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Joachim Schoenecker is a young guitarist out of Cologne, Germany. On his first album for Nagel Heyer, he is joined by three Americans for a session of straight ahead jazz. There is nothing far out here as the group sticks to the 1960 post bop musical paths trod by many players before and which will be walked upon by many down the road. Most of the play list comes from Schoenecker's composing pen and, while pleasant, are neither novel nor ambitious. The playing is laid back and relaxed. Nonetheless, the tunes provide a meaningful vehicle for solid ensemble playing as on "Night Out". His "Three" comes from a live performance of a duo with Chris Potter's strong tenor offering swerving improvisational lines with Schoenecker's guitar initially underneath them in solo. "Do You Remember Me?" is a variation on "I Remember You" and is an excursion in and around the chords of the classic standard with Potter's sax leading the way. Far more challenging to the players and the ear is John Goldsby's "de Haan" which starts off with Goldsby's bass and, akin to constructing a pyramid, each instrument joins in with another layer all feeding off Goldsby's bass. The one standard, Duke Ellington's "Day Dream", gets only 2 ½ minutes an all Schoenecker extemporization which he does quite nicely.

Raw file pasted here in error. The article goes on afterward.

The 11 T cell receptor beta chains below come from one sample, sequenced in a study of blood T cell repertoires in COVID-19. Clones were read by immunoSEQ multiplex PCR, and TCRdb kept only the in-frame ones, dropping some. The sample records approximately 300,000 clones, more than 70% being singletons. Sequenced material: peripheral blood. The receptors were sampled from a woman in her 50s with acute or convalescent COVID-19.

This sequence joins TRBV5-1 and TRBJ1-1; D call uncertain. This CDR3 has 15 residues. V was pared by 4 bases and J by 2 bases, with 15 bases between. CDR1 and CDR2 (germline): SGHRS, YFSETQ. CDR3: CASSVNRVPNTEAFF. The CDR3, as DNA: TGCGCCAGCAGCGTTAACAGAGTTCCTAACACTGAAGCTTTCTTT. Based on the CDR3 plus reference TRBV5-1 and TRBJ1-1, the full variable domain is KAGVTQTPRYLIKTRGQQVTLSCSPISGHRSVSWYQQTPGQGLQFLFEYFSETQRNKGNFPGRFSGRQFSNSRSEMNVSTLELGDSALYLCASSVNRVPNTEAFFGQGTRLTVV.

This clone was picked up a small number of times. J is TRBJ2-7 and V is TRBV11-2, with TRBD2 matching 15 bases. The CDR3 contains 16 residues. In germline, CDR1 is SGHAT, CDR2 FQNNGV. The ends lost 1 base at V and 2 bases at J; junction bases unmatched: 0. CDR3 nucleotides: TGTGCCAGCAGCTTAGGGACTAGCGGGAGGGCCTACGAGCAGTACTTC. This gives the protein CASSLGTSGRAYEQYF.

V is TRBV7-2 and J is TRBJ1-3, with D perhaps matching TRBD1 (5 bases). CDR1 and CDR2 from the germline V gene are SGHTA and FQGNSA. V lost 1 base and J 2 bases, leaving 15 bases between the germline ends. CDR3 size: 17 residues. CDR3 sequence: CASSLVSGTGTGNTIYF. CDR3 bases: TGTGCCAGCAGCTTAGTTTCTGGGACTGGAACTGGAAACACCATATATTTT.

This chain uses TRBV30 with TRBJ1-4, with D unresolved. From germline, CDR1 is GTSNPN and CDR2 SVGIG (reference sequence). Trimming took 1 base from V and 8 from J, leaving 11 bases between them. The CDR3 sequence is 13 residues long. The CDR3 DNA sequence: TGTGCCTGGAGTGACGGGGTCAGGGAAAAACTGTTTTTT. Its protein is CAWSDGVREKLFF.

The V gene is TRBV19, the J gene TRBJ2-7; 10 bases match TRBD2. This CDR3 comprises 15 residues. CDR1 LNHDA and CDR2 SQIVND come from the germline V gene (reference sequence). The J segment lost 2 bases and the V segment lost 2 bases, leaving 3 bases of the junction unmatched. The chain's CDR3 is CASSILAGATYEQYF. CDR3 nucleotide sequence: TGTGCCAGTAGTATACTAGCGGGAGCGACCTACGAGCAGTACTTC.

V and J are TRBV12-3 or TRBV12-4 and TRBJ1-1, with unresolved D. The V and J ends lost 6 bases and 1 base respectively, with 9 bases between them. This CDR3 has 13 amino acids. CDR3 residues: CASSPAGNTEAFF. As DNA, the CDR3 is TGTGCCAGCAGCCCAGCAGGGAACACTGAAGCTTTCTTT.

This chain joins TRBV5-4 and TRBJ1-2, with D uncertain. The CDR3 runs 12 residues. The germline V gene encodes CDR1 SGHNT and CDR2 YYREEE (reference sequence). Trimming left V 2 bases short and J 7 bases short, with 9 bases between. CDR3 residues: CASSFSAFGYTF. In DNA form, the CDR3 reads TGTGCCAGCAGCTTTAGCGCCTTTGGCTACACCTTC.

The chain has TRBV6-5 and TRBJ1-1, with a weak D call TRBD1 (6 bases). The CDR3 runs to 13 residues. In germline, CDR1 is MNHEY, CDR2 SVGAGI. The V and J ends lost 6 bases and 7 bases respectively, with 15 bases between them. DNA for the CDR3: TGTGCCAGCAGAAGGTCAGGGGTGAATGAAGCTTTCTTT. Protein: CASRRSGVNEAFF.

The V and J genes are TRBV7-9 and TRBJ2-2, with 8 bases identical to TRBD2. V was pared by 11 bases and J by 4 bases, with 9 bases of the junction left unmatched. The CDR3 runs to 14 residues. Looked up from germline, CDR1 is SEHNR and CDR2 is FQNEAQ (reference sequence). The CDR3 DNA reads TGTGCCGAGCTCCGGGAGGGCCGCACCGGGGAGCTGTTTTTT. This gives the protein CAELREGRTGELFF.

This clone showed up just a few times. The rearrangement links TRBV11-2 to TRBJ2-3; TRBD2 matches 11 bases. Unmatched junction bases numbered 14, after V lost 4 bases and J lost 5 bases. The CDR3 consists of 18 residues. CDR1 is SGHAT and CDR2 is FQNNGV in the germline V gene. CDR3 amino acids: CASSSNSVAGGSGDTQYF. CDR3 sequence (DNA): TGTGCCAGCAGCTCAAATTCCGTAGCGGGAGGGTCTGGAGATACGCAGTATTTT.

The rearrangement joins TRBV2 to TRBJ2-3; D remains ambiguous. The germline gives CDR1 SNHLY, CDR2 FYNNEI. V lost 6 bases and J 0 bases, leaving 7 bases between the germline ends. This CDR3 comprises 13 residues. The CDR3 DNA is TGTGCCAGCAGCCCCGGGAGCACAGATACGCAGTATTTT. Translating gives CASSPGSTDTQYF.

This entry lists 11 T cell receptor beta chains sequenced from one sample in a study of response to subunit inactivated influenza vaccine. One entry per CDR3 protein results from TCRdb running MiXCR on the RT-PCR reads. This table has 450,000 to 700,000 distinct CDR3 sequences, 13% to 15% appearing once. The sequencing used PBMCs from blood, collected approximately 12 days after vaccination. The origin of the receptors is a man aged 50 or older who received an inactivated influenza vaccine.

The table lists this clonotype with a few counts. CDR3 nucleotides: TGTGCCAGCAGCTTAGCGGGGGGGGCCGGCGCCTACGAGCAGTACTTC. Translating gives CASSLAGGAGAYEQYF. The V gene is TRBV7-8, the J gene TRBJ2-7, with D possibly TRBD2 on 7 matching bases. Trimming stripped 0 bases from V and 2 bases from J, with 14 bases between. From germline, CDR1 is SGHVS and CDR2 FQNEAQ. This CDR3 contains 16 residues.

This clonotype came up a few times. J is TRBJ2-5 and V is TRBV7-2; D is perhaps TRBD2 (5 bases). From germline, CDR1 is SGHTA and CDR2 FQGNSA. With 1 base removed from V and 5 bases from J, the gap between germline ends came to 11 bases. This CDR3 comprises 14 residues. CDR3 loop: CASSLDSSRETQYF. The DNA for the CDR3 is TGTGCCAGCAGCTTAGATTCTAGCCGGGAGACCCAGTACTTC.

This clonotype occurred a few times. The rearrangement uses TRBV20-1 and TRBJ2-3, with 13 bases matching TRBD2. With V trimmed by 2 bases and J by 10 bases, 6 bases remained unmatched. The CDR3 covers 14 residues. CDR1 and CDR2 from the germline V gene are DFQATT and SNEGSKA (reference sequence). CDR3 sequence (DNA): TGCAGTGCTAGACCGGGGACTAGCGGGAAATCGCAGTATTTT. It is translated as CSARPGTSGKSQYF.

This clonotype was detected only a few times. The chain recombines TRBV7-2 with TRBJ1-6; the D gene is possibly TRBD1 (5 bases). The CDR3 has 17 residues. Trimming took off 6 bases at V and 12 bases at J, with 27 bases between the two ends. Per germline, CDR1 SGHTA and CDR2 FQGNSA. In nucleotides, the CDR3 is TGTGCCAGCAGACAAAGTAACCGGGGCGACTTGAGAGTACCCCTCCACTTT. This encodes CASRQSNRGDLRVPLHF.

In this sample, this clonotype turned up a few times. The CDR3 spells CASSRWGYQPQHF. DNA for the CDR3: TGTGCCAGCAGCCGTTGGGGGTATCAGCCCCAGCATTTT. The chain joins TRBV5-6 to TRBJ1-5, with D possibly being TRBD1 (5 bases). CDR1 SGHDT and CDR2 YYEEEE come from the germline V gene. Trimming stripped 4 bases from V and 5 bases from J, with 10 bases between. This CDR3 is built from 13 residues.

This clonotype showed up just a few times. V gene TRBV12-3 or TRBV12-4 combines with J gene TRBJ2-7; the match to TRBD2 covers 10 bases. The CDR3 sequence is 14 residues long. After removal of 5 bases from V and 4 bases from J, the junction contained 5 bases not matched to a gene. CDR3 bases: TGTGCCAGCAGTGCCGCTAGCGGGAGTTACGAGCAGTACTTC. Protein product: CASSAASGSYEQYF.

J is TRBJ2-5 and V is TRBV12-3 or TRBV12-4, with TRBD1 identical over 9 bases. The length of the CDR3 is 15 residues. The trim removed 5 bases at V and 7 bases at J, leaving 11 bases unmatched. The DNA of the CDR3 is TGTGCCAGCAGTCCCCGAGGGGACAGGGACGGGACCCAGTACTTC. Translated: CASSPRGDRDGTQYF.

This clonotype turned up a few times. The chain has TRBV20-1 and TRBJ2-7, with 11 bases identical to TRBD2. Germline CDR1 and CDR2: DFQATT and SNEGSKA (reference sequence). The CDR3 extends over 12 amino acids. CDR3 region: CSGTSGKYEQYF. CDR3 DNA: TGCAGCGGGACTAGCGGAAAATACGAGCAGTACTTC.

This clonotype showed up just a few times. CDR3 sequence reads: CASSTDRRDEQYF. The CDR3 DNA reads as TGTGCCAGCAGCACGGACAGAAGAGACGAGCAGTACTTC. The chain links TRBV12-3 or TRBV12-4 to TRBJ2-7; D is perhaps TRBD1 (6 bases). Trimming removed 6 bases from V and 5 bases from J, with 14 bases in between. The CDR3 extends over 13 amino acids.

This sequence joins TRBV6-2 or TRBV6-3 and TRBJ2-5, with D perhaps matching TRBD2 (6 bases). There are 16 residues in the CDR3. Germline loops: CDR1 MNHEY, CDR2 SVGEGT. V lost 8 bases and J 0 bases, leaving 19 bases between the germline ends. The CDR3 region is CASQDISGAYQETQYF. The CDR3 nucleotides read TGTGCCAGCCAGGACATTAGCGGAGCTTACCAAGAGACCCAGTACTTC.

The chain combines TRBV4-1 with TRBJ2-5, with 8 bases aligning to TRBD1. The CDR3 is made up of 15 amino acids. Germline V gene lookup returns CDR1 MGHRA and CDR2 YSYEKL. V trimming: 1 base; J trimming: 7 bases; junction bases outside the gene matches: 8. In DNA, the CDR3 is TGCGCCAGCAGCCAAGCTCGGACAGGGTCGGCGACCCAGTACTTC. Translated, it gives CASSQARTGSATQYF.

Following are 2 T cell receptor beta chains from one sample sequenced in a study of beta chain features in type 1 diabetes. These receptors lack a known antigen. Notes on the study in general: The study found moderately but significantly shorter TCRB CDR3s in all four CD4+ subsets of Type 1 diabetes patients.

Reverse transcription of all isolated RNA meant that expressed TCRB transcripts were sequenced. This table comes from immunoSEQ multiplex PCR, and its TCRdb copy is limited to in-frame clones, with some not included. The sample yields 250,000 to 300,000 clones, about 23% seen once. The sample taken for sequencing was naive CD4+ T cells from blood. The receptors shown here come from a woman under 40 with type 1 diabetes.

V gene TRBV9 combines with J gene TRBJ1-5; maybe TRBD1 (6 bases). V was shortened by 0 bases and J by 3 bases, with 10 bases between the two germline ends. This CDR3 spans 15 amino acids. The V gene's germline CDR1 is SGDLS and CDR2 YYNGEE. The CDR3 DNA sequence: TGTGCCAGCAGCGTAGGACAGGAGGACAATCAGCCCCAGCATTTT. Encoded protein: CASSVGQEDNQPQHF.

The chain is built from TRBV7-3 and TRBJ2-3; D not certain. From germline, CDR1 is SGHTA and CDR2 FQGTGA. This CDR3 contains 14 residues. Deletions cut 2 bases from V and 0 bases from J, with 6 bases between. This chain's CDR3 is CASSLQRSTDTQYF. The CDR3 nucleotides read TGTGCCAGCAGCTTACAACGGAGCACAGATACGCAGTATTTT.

If you are looking for a quartet album which is not memorably creative, but which offers agreeable music for listening, this album fills the bill. Recommended.
Track Listing: Better Than Words; Taxi of the Desert; Analog Guy; Dawn; Day Dream; Do You Remember Me?; de Haan; Night Out; Dry Martino; Three
Personnel: Joachim Schoenecker - Guitar; Chris Potter - Tenor & Soprano Saxophone; John Goldsby - Bass; Adam Nussbaum - Drums
I was first exposed to jazz when I was studying at the University of Puerto Rico. Nearby, I found a little record shop where the music coming from the store (Taller de Jazz Don Pedro) made me stop. I walked down the short stairs and towards the music and learned that the music playing was Clifford Brown and Max Roach
I was first exposed to jazz when I was studying at the University of Puerto Rico. Nearby, I found a little record shop where the music coming from the store (Taller de Jazz Don Pedro) made me stop. I walked down the short stairs and towards the music and learned that the music playing was Clifford Brown and Max Roach. I fell in love with it. I wondered around until the owner (Pedro Soto) asked if I needed help. He then introduced me to John Coltrane, Miles Davis, Gerry Mulligan and the rest is history. I walked out of the store with my first jazz recording: Clifford Brown and Max Roach at Basin Street.